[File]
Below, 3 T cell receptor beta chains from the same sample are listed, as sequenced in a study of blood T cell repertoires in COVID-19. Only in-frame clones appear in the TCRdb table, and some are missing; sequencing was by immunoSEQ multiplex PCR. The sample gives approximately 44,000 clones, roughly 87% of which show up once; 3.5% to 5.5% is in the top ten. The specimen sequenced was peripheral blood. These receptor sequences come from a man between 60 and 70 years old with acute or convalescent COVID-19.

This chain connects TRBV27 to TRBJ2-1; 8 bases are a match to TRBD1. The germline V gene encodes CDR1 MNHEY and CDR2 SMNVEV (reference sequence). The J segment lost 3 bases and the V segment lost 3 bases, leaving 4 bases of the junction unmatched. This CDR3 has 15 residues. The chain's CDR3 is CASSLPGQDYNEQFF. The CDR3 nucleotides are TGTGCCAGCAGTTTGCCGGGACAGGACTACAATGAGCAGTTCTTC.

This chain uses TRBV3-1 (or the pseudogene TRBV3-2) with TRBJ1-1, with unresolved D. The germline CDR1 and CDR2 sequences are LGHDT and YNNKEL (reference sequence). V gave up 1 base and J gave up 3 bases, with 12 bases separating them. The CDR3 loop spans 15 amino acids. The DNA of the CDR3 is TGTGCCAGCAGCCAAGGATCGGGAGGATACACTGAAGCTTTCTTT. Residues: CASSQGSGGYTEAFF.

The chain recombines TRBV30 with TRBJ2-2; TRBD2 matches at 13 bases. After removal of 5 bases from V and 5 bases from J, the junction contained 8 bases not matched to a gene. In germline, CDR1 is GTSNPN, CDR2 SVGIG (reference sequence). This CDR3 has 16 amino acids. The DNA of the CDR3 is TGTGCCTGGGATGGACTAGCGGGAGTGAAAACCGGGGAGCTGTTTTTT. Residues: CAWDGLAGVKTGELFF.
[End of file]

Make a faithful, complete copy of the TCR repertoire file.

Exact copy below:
Below, 3 T cell receptor beta chains from the same sample are listed, as sequenced in a study of blood T cell repertoires in COVID-19. Only in-frame clones appear in the TCRdb table, and some are missing; sequencing was by immunoSEQ multiplex PCR. The sample gives approximately 44,000 clones, roughly 87% of which show up once; 3.5% to 5.5% is in the top ten. The specimen sequenced was peripheral blood. These receptor sequences come from a man between 60 and 70 years old with acute or convalescent COVID-19.

This chain connects TRBV27 to TRBJ2-1; 8 bases are a match to TRBD1. The germline V gene encodes CDR1 MNHEY and CDR2 SMNVEV (reference sequence). The J segment lost 3 bases and the V segment lost 3 bases, leaving 4 bases of the junction unmatched. This CDR3 has 15 residues. The chain's CDR3 is CASSLPGQDYNEQFF. The CDR3 nucleotides are TGTGCCAGCAGTTTGCCGGGACAGGACTACAATGAGCAGTTCTTC.

This chain uses TRBV3-1 (or the pseudogene TRBV3-2) with TRBJ1-1, with unresolved D. The germline CDR1 and CDR2 sequences are LGHDT and YNNKEL (reference sequence). V gave up 1 base and J gave up 3 bases, with 12 bases separating them. The CDR3 loop spans 15 amino acids. The DNA of the CDR3 is TGTGCCAGCAGCCAAGGATCGGGAGGATACACTGAAGCTTTCTTT. Residues: CASSQGSGGYTEAFF.

The chain recombines TRBV30 with TRBJ2-2; TRBD2 matches at 13 bases. After removal of 5 bases from V and 5 bases from J, the junction contained 8 bases not matched to a gene. In germline, CDR1 is GTSNPN, CDR2 SVGIG (reference sequence). This CDR3 has 16 amino acids. The DNA of the CDR3 is TGTGCCTGGGATGGACTAGCGGGAGTGAAAACCGGGGAGCTGTTTTTT. Residues: CAWDGLAGVKTGELFF.